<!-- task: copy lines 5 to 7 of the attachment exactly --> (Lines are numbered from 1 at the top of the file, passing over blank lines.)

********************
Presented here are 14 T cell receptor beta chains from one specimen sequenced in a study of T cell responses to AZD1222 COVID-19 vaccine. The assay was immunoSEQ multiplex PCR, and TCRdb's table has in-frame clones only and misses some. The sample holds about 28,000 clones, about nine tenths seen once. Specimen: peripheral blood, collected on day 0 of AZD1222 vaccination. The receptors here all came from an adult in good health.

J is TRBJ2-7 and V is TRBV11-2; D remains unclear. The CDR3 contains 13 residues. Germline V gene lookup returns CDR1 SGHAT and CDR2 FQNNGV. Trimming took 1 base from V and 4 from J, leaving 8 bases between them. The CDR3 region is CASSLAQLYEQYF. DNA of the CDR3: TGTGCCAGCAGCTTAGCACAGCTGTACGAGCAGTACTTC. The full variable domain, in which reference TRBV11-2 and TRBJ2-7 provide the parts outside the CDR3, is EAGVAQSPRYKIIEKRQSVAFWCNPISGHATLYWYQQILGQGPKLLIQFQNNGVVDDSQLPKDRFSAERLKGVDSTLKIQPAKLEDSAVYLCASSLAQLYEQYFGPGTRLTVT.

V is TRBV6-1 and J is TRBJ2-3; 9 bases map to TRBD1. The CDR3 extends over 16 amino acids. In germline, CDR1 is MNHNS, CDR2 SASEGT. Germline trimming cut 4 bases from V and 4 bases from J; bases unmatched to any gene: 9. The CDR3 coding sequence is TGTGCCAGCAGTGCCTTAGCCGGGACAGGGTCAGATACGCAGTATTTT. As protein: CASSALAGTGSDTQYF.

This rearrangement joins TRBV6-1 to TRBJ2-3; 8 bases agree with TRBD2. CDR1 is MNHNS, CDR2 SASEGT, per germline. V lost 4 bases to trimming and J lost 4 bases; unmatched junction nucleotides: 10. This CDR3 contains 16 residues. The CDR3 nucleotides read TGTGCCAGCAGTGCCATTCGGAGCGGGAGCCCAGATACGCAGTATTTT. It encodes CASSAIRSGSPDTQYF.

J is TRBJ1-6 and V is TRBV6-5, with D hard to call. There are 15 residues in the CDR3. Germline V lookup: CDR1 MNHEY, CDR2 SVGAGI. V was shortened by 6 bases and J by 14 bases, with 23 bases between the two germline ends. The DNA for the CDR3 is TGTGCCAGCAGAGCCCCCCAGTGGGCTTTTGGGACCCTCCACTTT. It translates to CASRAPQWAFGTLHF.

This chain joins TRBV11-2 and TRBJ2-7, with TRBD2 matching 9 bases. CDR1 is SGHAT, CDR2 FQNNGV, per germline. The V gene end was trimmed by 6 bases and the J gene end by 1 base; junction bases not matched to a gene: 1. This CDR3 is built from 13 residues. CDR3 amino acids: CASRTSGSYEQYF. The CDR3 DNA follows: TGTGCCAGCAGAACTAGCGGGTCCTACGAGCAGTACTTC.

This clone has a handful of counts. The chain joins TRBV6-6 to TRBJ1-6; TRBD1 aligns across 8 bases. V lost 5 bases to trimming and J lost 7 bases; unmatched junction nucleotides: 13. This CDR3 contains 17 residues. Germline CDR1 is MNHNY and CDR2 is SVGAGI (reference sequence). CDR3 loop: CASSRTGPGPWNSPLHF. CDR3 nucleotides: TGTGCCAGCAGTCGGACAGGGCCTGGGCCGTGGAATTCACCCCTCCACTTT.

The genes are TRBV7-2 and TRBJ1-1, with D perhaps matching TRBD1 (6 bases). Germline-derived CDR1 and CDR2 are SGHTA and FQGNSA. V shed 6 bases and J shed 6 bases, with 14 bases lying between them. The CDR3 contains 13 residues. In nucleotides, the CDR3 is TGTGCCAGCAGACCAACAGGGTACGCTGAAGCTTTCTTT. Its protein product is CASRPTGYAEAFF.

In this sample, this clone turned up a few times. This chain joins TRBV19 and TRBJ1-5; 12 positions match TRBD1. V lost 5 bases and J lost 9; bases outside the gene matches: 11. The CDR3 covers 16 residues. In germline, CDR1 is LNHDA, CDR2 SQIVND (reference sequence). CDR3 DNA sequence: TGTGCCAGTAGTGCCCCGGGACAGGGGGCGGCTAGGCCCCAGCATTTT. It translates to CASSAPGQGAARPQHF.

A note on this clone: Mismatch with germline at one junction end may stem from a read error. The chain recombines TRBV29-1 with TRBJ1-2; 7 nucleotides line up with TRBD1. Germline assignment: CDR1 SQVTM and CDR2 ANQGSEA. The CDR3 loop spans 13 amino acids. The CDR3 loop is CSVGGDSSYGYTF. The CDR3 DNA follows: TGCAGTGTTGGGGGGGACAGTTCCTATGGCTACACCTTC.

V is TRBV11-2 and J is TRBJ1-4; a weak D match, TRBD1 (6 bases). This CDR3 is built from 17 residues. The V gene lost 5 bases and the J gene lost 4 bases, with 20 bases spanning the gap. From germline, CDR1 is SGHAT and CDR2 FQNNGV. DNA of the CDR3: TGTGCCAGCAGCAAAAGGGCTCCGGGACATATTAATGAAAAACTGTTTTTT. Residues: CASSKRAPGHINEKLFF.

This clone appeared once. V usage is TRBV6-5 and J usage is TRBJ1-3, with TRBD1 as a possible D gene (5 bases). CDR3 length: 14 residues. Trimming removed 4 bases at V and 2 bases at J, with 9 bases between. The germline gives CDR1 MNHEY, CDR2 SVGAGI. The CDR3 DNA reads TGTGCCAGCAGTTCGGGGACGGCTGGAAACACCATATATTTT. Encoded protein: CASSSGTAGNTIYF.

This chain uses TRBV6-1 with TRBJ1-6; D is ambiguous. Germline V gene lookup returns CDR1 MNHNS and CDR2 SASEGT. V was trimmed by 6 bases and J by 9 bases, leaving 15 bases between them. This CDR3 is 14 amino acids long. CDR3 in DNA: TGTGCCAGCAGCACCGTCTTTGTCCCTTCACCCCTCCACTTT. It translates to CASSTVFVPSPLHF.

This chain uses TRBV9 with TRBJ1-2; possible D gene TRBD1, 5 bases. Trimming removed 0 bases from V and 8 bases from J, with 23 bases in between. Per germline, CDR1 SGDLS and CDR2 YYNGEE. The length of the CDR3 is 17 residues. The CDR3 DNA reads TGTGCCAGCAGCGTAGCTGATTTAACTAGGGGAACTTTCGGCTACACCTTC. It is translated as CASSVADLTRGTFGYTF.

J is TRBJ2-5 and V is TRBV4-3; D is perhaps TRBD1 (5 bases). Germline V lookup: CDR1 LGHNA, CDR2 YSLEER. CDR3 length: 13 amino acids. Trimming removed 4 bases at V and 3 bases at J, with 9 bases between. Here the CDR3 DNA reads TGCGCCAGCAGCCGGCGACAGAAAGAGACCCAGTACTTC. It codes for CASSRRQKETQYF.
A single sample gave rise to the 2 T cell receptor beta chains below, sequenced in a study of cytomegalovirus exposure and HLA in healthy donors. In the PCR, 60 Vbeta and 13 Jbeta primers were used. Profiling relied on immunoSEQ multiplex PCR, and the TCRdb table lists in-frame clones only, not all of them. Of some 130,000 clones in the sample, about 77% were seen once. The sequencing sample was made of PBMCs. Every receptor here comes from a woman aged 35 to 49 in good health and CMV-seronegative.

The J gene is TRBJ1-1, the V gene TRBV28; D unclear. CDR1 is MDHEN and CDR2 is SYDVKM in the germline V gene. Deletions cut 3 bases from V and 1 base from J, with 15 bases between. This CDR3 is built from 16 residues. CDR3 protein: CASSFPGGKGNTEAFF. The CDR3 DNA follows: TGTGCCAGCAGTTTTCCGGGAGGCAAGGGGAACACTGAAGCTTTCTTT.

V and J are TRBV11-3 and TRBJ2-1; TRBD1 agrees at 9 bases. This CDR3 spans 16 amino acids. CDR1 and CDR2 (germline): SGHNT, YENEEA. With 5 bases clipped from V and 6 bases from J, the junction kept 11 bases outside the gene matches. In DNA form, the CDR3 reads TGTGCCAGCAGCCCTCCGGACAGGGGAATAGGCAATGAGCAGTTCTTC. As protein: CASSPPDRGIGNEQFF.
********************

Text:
J is TRBJ1-6 and V is TRBV6-5, with D hard to call. There are 15 residues in the CDR3. Germline V lookup: CDR1 MNHEY, CDR2 SVGAGI. V was shortened by 6 bases and J by 14 bases, with 23 bases between the two germline ends. The DNA for the CDR3 is TGTGCCAGCAGAGCCCCCCAGTGGGCTTTTGGGACCCTCCACTTT. It translates to CASRAPQWAFGTLHF.

This chain joins TRBV11-2 and TRBJ2-7, with TRBD2 matching 9 bases. CDR1 is SGHAT, CDR2 FQNNGV, per germline. The V gene end was trimmed by 6 bases and the J gene end by 1 base; junction bases not matched to a gene: 1. This CDR3 is built from 13 residues. CDR3 amino acids: CASRTSGSYEQYF. The CDR3 DNA follows: TGTGCCAGCAGAACTAGCGGGTCCTACGAGCAGTACTTC.

This clone has a handful of counts. The chain joins TRBV6-6 to TRBJ1-6; TRBD1 aligns across 8 bases. V lost 5 bases to trimming and J lost 7 bases; unmatched junction nucleotides: 13. This CDR3 contains 17 residues. Germline CDR1 is MNHNY and CDR2 is SVGAGI (reference sequence). CDR3 loop: CASSRTGPGPWNSPLHF. CDR3 nucleotides: TGTGCCAGCAGTCGGACAGGGCCTGGGCCGTGGAATTCACCCCTCCACTTT.